Before all things and above all things, care must be taken of the sick, so that they will be served as if they were Christ in person; for He Himself said, “I was sick, and you visited Me” (Matt 25:36), and, “What you did for one of these least ones, you did for Me” (Matt. 25:40).

Ryan’s budget, on the other hand, has a very different approach, as one local Benedictine nun points out:

Benedictine Sr. Barbara McCracken disagrees [that Ryan’s budget is in line with Catholic social teaching].

A Benedictine alumna and member of the Mount St. Scholastica Monastery community (a co-sponsor of the college with St. Benedict’s Abbey monks), she says that the choice of Ryan as commencement speaker is inappropriate because his budget takes money away from programs that poor people need for survival. For her, that is a non-negotiable.

Through her work as associate director at the Keeler Women’s Center in Kansas City, Kan., McCracken said, “I see too many people who don’t have enough money … enough social benefits coming from the government to help them make it.”

“These are people who [are] handicapped, unemployed, supporting small children or very aged people in their families,” McCracken explained.

According to the Center on Budget and Policy Priorities, Ryan’s budget aims to lower the national deficit by calling for major cuts to social services like Medicaid, transportation, schools, health care and law enforcement.

The center said it would cut federal funding 31 percent for the federal-state Medicaid program by 2023; about $139 billion in cumulative cuts to state and local transportation aid over the next 10 years; and cut non-defense, non-entitlement funding over the next 10 years, leading states and localities to lose almost $25.2 billion in 2014.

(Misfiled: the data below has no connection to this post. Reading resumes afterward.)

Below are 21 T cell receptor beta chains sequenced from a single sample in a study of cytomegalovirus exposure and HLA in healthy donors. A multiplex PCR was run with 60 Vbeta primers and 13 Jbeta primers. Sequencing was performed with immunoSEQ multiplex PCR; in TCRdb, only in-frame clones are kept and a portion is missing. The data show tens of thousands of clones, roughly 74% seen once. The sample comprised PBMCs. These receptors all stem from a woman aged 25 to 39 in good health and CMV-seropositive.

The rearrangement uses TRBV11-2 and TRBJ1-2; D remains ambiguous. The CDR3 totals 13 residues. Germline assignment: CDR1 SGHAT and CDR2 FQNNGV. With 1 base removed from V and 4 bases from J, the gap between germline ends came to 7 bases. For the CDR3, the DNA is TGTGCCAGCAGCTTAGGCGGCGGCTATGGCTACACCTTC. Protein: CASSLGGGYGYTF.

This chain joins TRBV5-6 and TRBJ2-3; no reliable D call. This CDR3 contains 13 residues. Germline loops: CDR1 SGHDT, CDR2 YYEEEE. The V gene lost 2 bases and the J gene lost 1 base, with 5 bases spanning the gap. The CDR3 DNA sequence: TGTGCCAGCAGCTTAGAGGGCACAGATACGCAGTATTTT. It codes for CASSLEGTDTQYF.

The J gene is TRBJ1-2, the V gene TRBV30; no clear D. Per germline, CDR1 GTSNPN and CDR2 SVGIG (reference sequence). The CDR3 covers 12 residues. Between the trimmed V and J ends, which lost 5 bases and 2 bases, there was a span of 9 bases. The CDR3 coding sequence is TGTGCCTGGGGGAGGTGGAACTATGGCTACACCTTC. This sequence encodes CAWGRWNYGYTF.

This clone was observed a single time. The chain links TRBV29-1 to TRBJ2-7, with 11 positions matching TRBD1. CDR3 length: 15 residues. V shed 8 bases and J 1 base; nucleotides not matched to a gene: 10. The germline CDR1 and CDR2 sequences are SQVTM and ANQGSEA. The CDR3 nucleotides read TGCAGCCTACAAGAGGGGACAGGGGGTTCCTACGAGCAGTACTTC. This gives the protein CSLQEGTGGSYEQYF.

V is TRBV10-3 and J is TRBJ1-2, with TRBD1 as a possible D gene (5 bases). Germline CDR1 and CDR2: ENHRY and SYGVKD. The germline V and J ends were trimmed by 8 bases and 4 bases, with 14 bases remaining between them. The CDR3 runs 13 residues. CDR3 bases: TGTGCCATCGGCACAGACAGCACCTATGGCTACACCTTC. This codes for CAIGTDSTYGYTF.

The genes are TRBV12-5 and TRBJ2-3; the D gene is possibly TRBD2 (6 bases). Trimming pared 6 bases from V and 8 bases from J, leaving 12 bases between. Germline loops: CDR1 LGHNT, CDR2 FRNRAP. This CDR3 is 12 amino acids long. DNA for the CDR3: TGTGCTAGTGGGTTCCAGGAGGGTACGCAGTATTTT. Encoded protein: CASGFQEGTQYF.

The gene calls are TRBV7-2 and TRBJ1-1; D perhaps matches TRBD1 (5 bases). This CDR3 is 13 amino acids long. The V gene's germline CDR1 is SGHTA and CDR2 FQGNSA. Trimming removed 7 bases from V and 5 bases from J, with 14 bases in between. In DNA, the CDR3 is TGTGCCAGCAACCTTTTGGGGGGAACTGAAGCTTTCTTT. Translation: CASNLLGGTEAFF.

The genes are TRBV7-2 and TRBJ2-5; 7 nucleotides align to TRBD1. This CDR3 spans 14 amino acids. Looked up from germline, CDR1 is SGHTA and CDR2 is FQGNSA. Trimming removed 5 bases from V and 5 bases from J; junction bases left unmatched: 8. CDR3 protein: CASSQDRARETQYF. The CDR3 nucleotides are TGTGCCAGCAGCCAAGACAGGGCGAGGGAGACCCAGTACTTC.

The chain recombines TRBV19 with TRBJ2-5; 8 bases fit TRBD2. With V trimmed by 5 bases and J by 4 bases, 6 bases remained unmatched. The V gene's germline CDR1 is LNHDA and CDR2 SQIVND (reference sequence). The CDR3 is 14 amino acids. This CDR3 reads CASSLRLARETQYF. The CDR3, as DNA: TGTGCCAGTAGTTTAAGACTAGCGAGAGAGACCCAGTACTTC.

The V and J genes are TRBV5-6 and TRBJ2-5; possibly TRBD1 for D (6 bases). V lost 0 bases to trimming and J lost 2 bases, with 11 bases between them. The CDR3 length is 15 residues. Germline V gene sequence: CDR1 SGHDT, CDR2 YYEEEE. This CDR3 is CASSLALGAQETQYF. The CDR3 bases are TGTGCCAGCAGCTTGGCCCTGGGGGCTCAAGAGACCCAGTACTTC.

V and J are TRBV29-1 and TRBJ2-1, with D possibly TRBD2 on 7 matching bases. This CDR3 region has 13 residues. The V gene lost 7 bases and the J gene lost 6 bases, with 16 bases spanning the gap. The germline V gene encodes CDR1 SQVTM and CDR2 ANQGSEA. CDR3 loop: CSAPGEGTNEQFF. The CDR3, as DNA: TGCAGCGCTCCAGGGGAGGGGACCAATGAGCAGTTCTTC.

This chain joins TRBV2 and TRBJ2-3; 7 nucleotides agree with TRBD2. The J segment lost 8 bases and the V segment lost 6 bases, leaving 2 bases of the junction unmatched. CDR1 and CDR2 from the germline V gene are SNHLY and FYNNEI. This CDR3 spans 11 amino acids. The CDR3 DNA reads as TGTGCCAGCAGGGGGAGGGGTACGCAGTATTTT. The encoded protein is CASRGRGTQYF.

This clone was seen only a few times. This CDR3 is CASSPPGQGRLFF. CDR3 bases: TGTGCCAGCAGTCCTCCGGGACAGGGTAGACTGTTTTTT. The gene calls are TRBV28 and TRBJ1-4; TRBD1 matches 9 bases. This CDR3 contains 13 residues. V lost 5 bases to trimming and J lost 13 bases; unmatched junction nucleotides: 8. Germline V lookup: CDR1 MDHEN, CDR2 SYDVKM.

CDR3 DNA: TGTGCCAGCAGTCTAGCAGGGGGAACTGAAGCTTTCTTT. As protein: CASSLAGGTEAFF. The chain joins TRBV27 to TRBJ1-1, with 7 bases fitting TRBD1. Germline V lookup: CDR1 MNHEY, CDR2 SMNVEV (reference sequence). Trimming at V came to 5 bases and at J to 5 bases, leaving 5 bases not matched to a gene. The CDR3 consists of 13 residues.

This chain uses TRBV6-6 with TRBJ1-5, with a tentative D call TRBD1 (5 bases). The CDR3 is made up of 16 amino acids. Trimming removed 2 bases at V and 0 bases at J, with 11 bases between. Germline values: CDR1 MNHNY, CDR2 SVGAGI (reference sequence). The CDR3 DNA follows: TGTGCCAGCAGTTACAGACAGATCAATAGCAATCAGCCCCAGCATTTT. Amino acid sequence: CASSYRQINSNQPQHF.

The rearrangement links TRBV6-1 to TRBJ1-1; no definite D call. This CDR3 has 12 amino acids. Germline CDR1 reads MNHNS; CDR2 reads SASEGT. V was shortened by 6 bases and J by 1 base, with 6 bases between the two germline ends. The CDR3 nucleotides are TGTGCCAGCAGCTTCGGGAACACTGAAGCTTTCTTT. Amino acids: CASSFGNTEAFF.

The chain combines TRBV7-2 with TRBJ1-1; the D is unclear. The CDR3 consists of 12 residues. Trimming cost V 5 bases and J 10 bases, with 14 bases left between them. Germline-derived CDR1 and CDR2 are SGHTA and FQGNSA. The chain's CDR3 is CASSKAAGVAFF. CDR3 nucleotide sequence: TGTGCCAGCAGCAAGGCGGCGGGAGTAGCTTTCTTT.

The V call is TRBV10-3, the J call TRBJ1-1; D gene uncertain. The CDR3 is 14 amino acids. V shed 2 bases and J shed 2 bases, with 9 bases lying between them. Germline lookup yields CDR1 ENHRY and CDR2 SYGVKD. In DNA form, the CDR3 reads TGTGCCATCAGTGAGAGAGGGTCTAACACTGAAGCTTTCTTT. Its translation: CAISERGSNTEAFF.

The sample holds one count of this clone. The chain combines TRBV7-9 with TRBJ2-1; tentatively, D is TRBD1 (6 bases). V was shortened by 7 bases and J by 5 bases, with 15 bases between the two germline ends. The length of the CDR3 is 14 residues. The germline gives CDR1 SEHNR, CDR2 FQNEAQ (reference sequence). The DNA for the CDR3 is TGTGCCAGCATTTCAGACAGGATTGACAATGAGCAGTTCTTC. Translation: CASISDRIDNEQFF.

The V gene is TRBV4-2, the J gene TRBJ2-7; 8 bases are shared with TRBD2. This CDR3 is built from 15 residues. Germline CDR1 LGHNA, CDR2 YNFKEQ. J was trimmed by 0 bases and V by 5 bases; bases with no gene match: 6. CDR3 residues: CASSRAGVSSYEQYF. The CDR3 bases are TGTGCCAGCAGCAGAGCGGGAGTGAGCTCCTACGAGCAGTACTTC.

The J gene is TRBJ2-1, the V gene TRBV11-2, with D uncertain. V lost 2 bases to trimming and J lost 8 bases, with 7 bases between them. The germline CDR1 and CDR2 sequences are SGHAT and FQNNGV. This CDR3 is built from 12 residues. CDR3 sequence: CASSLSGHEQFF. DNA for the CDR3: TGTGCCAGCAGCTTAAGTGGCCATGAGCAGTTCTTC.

I can only think of one reason why a Benedictine college would invite Paul Ryan to be a guest speaker — to demonstrate the radical hospitality the Benedictines are known for. “When we say ‘all are welcome as guests’ we mean it — even someone whose positions are diametrically opposed to those of our founder.”

In the wake of the announcement of the choice of Ryan as the commencement speaker, criticisms began to fly, and this one on the college Facebook page really caught my eye:

I live in Paul Ryan’s district. Paul Ryan speaks at Koch brother events. He believes in Ayn Rand’s philosophy. He is on the record with this. His policies were protested by the Nuns on the Bus. His budgets would hurt the poor and middle income earners. You really want him on your campus as a representative of the Catholic faith? I believe you should have invited the person who ran against him in the last election–Rob Zerban!

Maybe next year.

Image by DonkeyHotey under Creative Commons license

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I'm an ordained Lutheran pastor with a passion for language, progressive politics, and the intersection of people's inner sets of ideals and beliefs (aka "faith" to many) and their political actions. I mostly comment around here, but offer a weekly post or two as well. With the role that conservative Christianity plays in the current Republican politics, I believe that progressives ignore the dynamics of religion, religious language, and religiously-inspired actions at our own peril. I am also incensed at what the TheoCons have done to the public impression of Christianity, and don't want their twisted version of it to go unchallenged in the wider world. I'm a midwesterner, now living in the Kansas City area, but also spent ten years living in the SF Bay area. I'm married to a wonderful microbiologist (she's wonderful all the way around, not just at science) and have a great little Kid, for whom I am the primary caretaker these days. I love the discussions around here, especially the combination of humor and seriousness that lets us take on incredibly tough stuff while keeping it all in perspective and treating one another with respect.